Algebra
UK Secondary (7-11)
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Find the rule from a table of values
Lesson

Tables are used everywhere in mathematics, usually to show data for two or more related quantities (represented by variables).

If we have a table of values relating two quantities, it is often useful to figure out if there is a relationship between them, and what the relationship is. If we can find such a relationship, it can be used to predict future values and patterns.

We will start by looking at simple relationships, where we can get from one variable to the other by a single operation ($+$+, $-$, $\times$× or $\div$÷​).

 

Example 1

Use the following table of values to write an equation for $y$y in terms of $x$x.

$x$x $1$1 $2$2 $3$3 $4$4 $5$5
$y$y $5$5 $6$6 $7$7 $8$8 $9$9

Think: The $y$y values are larger than the $x$x values, so there must be addition or multiplication involved.

Do: To get from $x=1$x=1 to $y=5$y=5 we can either add $4$4 or multiply by $5$5. To get from $x=2$x=2 to $y=6$y=6 we can either add $4$4 or multiply by $3$3.

So the pattern is "add $4$4 to $x$x" (make sure to check that this works for the rest of the numbers). We can write this as an equation as $y=x+4$y=x+4.

 

Tips and Tricks
  • Are the numbers in the second row smaller or larger than the numbers in the first row?
    • If they are larger, then addition or multiplication is involved.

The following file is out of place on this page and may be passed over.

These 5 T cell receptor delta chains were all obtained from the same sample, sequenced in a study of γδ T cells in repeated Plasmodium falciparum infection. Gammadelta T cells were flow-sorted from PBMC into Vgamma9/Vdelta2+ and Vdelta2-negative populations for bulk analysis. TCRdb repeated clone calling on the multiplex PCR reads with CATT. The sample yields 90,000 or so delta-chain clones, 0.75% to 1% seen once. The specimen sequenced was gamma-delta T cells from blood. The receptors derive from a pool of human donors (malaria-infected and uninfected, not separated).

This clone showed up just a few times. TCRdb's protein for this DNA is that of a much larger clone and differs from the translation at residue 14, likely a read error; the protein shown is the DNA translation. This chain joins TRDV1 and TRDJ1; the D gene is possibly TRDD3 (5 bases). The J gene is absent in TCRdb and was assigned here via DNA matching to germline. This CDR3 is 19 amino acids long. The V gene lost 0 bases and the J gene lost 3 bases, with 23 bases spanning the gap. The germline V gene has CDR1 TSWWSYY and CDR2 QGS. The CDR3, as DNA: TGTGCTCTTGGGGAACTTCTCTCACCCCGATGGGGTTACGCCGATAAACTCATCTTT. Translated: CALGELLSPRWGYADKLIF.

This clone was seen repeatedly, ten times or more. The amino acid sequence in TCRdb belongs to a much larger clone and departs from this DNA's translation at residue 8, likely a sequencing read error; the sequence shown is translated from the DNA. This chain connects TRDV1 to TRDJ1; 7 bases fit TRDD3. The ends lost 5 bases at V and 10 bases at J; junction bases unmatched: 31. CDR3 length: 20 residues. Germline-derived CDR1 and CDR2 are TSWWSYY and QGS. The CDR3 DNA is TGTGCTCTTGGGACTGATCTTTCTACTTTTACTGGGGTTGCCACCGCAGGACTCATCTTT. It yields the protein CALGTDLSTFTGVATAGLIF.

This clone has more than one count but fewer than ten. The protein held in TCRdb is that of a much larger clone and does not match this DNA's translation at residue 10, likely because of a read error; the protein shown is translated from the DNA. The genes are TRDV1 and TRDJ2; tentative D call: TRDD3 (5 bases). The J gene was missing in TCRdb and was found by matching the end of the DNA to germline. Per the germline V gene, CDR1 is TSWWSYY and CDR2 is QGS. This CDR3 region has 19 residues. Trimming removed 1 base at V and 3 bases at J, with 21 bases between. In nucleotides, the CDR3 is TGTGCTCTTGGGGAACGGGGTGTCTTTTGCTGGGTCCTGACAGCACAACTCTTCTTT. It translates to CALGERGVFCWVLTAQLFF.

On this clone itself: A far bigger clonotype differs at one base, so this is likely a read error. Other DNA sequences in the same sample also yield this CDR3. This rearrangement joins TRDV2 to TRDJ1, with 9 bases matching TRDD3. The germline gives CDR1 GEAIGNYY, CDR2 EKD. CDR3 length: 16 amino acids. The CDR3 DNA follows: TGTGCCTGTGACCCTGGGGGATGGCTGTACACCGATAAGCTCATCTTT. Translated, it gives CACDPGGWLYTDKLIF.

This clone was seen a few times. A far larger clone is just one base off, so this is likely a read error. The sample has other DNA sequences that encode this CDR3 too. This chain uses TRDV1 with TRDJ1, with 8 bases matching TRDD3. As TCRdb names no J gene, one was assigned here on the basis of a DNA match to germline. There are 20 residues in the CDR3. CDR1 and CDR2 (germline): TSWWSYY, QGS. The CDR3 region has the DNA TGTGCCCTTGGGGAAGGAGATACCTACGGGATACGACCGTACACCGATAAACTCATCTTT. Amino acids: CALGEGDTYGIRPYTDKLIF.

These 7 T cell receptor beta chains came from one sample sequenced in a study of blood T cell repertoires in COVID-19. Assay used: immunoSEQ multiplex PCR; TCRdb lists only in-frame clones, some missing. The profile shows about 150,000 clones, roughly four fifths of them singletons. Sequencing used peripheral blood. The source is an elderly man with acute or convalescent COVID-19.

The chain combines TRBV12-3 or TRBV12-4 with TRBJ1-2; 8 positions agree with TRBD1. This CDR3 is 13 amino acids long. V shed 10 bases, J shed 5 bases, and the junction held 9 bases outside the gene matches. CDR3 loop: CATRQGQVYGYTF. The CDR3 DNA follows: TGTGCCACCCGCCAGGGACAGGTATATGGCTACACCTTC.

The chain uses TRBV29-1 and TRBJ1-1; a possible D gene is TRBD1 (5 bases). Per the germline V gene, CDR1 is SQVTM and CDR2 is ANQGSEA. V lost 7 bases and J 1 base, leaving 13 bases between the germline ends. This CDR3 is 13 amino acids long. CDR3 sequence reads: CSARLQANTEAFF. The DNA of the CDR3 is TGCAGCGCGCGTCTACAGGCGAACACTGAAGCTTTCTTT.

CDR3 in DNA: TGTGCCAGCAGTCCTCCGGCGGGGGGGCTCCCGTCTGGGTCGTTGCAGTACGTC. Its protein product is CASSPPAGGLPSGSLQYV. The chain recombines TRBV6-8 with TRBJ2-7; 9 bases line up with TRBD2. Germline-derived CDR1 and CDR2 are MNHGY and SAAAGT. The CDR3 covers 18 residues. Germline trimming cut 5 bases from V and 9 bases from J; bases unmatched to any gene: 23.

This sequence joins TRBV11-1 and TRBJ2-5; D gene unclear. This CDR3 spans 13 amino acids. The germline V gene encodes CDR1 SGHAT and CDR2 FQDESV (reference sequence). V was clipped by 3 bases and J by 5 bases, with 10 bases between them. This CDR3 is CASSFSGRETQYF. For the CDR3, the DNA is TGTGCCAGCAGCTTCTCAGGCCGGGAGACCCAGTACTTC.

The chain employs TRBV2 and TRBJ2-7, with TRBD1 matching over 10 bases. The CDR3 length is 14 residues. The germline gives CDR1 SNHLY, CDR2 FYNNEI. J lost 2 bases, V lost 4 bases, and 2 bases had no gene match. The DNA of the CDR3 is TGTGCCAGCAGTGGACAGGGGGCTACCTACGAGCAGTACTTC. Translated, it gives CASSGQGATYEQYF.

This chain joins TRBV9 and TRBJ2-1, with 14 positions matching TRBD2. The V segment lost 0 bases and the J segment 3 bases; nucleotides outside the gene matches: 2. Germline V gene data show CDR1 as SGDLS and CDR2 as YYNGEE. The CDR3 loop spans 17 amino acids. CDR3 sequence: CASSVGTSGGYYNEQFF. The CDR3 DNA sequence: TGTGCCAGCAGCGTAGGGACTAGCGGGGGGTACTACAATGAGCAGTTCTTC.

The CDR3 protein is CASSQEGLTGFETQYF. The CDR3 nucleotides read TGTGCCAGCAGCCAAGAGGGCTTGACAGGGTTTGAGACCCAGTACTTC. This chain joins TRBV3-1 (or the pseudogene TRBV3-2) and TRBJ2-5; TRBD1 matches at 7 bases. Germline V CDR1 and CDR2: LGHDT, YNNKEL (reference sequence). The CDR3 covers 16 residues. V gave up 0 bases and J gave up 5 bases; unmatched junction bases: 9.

• If they are smaller, then subtraction or division is involved.
  • Addition and subtraction are opposites, as are multiplication and division. If you figure out the pattern in the wrong order, you can reverse it by using the opposite operation. 
    • For example, if we did the previous question in the wrong order, we would have found that "$x=y-4$x=y4".
    • Since addition is the opposite of subtraction, we could convert this to "$y=x+4$y=x+4" to get an equation for $y$y in terms of $x$x.

 

Example 2

Use the following table of values to write an equation for $q$q in terms of $p$p.

$p$p $10$10 $15$15 $20$20 $25$25 $30$30
$q$q $2$2 $3$3 $4$4 $5$5 $6$6

Think: The $q$q values are smaller than the $p$p values, so there must be subtraction or division involved.

Do: To get from $p=10$p=10 to $q=2$q=2 we can either subtract $8$8 or divide by $5$5. To get from $p=15$p=15 to $q=3$q=3 we can either subtract $12$12 or divide by $5$5.

So the pattern is "divide $p$p by $5$5" (make sure to check that this works for the rest of the numbers). We can write this as an equation as $q=\frac{p}{5}$q=p5.

 

Notice!
It doesn't matter if the first row increases by more than $1$1 at a time, or if neither of the rows start from $1$1. We can still find a relation by looking at each pair of values.

 

Worked Examples

Question 1

Write an equation for $g$g in terms of $f$f

 
Question 2

Write an equation for $g$g in terms of $f$f.

 

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